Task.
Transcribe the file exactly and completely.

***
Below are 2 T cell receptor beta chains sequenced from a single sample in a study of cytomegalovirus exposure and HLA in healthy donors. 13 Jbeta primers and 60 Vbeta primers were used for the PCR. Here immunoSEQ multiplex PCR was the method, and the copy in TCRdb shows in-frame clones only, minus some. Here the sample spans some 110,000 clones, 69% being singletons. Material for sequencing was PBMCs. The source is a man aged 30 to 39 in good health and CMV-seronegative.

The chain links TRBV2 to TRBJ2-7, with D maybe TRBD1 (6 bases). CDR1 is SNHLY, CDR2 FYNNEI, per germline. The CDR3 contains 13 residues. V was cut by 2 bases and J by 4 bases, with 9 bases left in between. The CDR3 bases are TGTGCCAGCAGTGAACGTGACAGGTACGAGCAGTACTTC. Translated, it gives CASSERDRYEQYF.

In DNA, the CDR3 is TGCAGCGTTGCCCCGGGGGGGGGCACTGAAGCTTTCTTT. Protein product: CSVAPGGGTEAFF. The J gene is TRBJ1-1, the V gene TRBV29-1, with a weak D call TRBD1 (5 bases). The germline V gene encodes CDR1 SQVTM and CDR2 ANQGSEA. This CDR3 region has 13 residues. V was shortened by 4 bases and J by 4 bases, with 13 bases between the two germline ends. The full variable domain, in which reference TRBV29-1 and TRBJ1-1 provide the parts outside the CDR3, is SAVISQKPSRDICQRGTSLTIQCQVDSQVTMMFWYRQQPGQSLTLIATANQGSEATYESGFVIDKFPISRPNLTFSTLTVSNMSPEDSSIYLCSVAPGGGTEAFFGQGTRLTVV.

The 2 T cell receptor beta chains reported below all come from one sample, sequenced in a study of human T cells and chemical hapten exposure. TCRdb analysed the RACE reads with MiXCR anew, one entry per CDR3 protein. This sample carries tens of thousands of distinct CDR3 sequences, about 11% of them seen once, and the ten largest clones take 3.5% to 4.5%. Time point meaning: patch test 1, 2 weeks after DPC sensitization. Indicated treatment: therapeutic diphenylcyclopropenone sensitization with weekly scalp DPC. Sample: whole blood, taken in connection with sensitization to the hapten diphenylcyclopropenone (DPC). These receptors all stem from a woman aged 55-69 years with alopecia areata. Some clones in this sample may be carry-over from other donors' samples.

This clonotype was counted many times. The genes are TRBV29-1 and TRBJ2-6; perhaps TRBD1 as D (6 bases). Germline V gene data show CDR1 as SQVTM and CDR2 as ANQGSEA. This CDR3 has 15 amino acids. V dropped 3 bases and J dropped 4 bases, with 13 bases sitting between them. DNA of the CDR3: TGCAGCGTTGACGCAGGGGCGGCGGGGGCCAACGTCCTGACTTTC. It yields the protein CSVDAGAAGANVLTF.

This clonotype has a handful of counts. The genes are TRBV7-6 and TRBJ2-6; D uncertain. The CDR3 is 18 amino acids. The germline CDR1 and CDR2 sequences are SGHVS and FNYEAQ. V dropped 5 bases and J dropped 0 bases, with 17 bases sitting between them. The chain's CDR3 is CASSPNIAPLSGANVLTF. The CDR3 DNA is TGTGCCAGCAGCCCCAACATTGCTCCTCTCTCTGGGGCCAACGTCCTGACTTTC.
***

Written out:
Below are 2 T cell receptor beta chains sequenced from a single sample in a study of cytomegalovirus exposure and HLA in healthy donors. 13 Jbeta primers and 60 Vbeta primers were used for the PCR. Here immunoSEQ multiplex PCR was the method, and the copy in TCRdb shows in-frame clones only, minus some. Here the sample spans some 110,000 clones, 69% being singletons. Material for sequencing was PBMCs. The source is a man aged 30 to 39 in good health and CMV-seronegative.

The chain links TRBV2 to TRBJ2-7, with D maybe TRBD1 (6 bases). CDR1 is SNHLY, CDR2 FYNNEI, per germline. The CDR3 contains 13 residues. V was cut by 2 bases and J by 4 bases, with 9 bases left in between. The CDR3 bases are TGTGCCAGCAGTGAACGTGACAGGTACGAGCAGTACTTC. Translated, it gives CASSERDRYEQYF.

In DNA, the CDR3 is TGCAGCGTTGCCCCGGGGGGGGGCACTGAAGCTTTCTTT. Protein product: CSVAPGGGTEAFF. The J gene is TRBJ1-1, the V gene TRBV29-1, with a weak D call TRBD1 (5 bases). The germline V gene encodes CDR1 SQVTM and CDR2 ANQGSEA. This CDR3 region has 13 residues. V was shortened by 4 bases and J by 4 bases, with 13 bases between the two germline ends. The full variable domain, in which reference TRBV29-1 and TRBJ1-1 provide the parts outside the CDR3, is SAVISQKPSRDICQRGTSLTIQCQVDSQVTMMFWYRQQPGQSLTLIATANQGSEATYESGFVIDKFPISRPNLTFSTLTVSNMSPEDSSIYLCSVAPGGGTEAFFGQGTRLTVV.

The 2 T cell receptor beta chains reported below all come from one sample, sequenced in a study of human T cells and chemical hapten exposure. TCRdb analysed the RACE reads with MiXCR anew, one entry per CDR3 protein. This sample carries tens of thousands of distinct CDR3 sequences, about 11% of them seen once, and the ten largest clones take 3.5% to 4.5%. Time point meaning: patch test 1, 2 weeks after DPC sensitization. Indicated treatment: therapeutic diphenylcyclopropenone sensitization with weekly scalp DPC. Sample: whole blood, taken in connection with sensitization to the hapten diphenylcyclopropenone (DPC). These receptors all stem from a woman aged 55-69 years with alopecia areata. Some clones in this sample may be carry-over from other donors' samples.

This clonotype was counted many times. The genes are TRBV29-1 and TRBJ2-6; perhaps TRBD1 as D (6 bases). Germline V gene data show CDR1 as SQVTM and CDR2 as ANQGSEA. This CDR3 has 15 amino acids. V dropped 3 bases and J dropped 4 bases, with 13 bases sitting between them. DNA of the CDR3: TGCAGCGTTGACGCAGGGGCGGCGGGGGCCAACGTCCTGACTTTC. It yields the protein CSVDAGAAGANVLTF.

This clonotype has a handful of counts. The genes are TRBV7-6 and TRBJ2-6; D uncertain. The CDR3 is 18 amino acids. The germline CDR1 and CDR2 sequences are SGHVS and FNYEAQ. V dropped 5 bases and J dropped 0 bases, with 17 bases sitting between them. The chain's CDR3 is CASSPNIAPLSGANVLTF. The CDR3 DNA is TGTGCCAGCAGCCCCAACATTGCTCCTCTCTCTGGGGCCAACGTCCTGACTTTC.